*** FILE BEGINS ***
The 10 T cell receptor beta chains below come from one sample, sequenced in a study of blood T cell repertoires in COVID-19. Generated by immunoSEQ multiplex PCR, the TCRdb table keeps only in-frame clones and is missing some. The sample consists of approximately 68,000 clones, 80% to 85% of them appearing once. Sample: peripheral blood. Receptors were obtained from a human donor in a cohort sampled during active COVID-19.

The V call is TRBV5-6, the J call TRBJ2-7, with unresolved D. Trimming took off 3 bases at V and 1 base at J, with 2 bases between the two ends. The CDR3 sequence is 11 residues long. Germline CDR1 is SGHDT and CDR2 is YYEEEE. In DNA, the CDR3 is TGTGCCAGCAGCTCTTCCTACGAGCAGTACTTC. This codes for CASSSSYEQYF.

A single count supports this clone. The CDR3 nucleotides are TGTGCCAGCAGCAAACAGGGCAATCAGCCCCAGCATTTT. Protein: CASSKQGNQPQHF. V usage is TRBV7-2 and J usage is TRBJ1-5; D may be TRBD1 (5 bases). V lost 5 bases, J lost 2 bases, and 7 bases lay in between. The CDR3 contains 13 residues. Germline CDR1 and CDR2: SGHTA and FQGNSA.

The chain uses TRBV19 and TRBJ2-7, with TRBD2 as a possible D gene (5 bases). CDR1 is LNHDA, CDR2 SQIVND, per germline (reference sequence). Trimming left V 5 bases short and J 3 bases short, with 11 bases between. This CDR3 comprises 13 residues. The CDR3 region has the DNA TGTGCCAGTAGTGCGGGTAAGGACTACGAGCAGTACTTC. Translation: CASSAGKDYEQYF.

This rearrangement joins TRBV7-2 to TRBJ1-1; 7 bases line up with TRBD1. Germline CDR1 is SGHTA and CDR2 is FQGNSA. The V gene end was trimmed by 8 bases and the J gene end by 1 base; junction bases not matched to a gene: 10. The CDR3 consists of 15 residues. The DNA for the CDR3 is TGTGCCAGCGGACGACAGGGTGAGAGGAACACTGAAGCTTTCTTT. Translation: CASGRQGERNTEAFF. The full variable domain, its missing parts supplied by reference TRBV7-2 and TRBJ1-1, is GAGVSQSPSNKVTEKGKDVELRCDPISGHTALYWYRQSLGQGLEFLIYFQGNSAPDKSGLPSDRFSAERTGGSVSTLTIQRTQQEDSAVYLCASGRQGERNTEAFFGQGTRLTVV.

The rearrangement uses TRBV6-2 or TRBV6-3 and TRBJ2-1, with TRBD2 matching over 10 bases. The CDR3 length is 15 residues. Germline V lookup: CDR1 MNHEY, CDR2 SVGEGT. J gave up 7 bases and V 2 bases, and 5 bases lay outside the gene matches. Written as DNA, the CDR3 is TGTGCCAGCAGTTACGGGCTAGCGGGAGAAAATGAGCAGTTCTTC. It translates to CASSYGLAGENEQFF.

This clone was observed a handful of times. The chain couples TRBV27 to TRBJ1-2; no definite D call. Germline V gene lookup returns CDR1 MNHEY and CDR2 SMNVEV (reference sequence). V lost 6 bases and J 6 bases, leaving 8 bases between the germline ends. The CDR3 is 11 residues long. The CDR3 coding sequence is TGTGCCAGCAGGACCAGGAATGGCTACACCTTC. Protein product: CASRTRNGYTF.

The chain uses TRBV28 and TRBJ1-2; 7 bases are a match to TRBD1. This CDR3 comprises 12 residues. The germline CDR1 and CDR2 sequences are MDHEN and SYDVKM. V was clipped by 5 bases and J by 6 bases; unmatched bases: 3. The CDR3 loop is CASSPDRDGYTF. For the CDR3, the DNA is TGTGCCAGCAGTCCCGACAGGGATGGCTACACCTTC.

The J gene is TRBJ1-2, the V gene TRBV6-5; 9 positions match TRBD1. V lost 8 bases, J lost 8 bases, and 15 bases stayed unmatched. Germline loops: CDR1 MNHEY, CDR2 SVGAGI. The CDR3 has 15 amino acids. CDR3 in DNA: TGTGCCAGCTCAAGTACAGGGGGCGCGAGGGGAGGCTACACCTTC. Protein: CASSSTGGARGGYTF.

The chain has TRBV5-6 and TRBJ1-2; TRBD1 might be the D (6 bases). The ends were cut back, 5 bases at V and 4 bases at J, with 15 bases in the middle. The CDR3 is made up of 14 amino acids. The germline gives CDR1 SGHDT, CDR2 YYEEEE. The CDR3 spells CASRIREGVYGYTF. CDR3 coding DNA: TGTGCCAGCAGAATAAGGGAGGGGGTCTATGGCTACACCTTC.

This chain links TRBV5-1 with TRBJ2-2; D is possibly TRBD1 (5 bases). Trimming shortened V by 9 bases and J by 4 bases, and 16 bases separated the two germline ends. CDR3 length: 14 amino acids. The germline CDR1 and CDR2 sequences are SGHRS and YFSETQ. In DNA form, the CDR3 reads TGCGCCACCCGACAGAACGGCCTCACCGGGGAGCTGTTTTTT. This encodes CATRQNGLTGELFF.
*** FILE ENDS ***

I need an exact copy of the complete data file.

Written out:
The 10 T cell receptor beta chains below come from one sample, sequenced in a study of blood T cell repertoires in COVID-19. Generated by immunoSEQ multiplex PCR, the TCRdb table keeps only in-frame clones and is missing some. The sample consists of approximately 68,000 clones, 80% to 85% of them appearing once. Sample: peripheral blood. Receptors were obtained from a human donor in a cohort sampled during active COVID-19.

The V call is TRBV5-6, the J call TRBJ2-7, with unresolved D. Trimming took off 3 bases at V and 1 base at J, with 2 bases between the two ends. The CDR3 sequence is 11 residues long. Germline CDR1 is SGHDT and CDR2 is YYEEEE. In DNA, the CDR3 is TGTGCCAGCAGCTCTTCCTACGAGCAGTACTTC. This codes for CASSSSYEQYF.

A single count supports this clone. The CDR3 nucleotides are TGTGCCAGCAGCAAACAGGGCAATCAGCCCCAGCATTTT. Protein: CASSKQGNQPQHF. V usage is TRBV7-2 and J usage is TRBJ1-5; D may be TRBD1 (5 bases). V lost 5 bases, J lost 2 bases, and 7 bases lay in between. The CDR3 contains 13 residues. Germline CDR1 and CDR2: SGHTA and FQGNSA.

The chain uses TRBV19 and TRBJ2-7, with TRBD2 as a possible D gene (5 bases). CDR1 is LNHDA, CDR2 SQIVND, per germline (reference sequence). Trimming left V 5 bases short and J 3 bases short, with 11 bases between. This CDR3 comprises 13 residues. The CDR3 region has the DNA TGTGCCAGTAGTGCGGGTAAGGACTACGAGCAGTACTTC. Translation: CASSAGKDYEQYF.

This rearrangement joins TRBV7-2 to TRBJ1-1; 7 bases line up with TRBD1. Germline CDR1 is SGHTA and CDR2 is FQGNSA. The V gene end was trimmed by 8 bases and the J gene end by 1 base; junction bases not matched to a gene: 10. The CDR3 consists of 15 residues. The DNA for the CDR3 is TGTGCCAGCGGACGACAGGGTGAGAGGAACACTGAAGCTTTCTTT. Translation: CASGRQGERNTEAFF. The full variable domain, its missing parts supplied by reference TRBV7-2 and TRBJ1-1, is GAGVSQSPSNKVTEKGKDVELRCDPISGHTALYWYRQSLGQGLEFLIYFQGNSAPDKSGLPSDRFSAERTGGSVSTLTIQRTQQEDSAVYLCASGRQGERNTEAFFGQGTRLTVV.

The rearrangement uses TRBV6-2 or TRBV6-3 and TRBJ2-1, with TRBD2 matching over 10 bases. The CDR3 length is 15 residues. Germline V lookup: CDR1 MNHEY, CDR2 SVGEGT. J gave up 7 bases and V 2 bases, and 5 bases lay outside the gene matches. Written as DNA, the CDR3 is TGTGCCAGCAGTTACGGGCTAGCGGGAGAAAATGAGCAGTTCTTC. It translates to CASSYGLAGENEQFF.

This clone was observed a handful of times. The chain couples TRBV27 to TRBJ1-2; no definite D call. Germline V gene lookup returns CDR1 MNHEY and CDR2 SMNVEV (reference sequence). V lost 6 bases and J 6 bases, leaving 8 bases between the germline ends. The CDR3 is 11 residues long. The CDR3 coding sequence is TGTGCCAGCAGGACCAGGAATGGCTACACCTTC. Protein product: CASRTRNGYTF.

The chain uses TRBV28 and TRBJ1-2; 7 bases are a match to TRBD1. This CDR3 comprises 12 residues. The germline CDR1 and CDR2 sequences are MDHEN and SYDVKM. V was clipped by 5 bases and J by 6 bases; unmatched bases: 3. The CDR3 loop is CASSPDRDGYTF. For the CDR3, the DNA is TGTGCCAGCAGTCCCGACAGGGATGGCTACACCTTC.

The J gene is TRBJ1-2, the V gene TRBV6-5; 9 positions match TRBD1. V lost 8 bases, J lost 8 bases, and 15 bases stayed unmatched. Germline loops: CDR1 MNHEY, CDR2 SVGAGI. The CDR3 has 15 amino acids. CDR3 in DNA: TGTGCCAGCTCAAGTACAGGGGGCGCGAGGGGAGGCTACACCTTC. Protein: CASSSTGGARGGYTF.

The chain has TRBV5-6 and TRBJ1-2; TRBD1 might be the D (6 bases). The ends were cut back, 5 bases at V and 4 bases at J, with 15 bases in the middle. The CDR3 is made up of 14 amino acids. The germline gives CDR1 SGHDT, CDR2 YYEEEE. The CDR3 spells CASRIREGVYGYTF. CDR3 coding DNA: TGTGCCAGCAGAATAAGGGAGGGGGTCTATGGCTACACCTTC.

This chain links TRBV5-1 with TRBJ2-2; D is possibly TRBD1 (5 bases). Trimming shortened V by 9 bases and J by 4 bases, and 16 bases separated the two germline ends. CDR3 length: 14 amino acids. The germline CDR1 and CDR2 sequences are SGHRS and YFSETQ. In DNA form, the CDR3 reads TGCGCCACCCGACAGAACGGCCTCACCGGGGAGCTGTTTTTT. This encodes CATRQNGLTGELFF.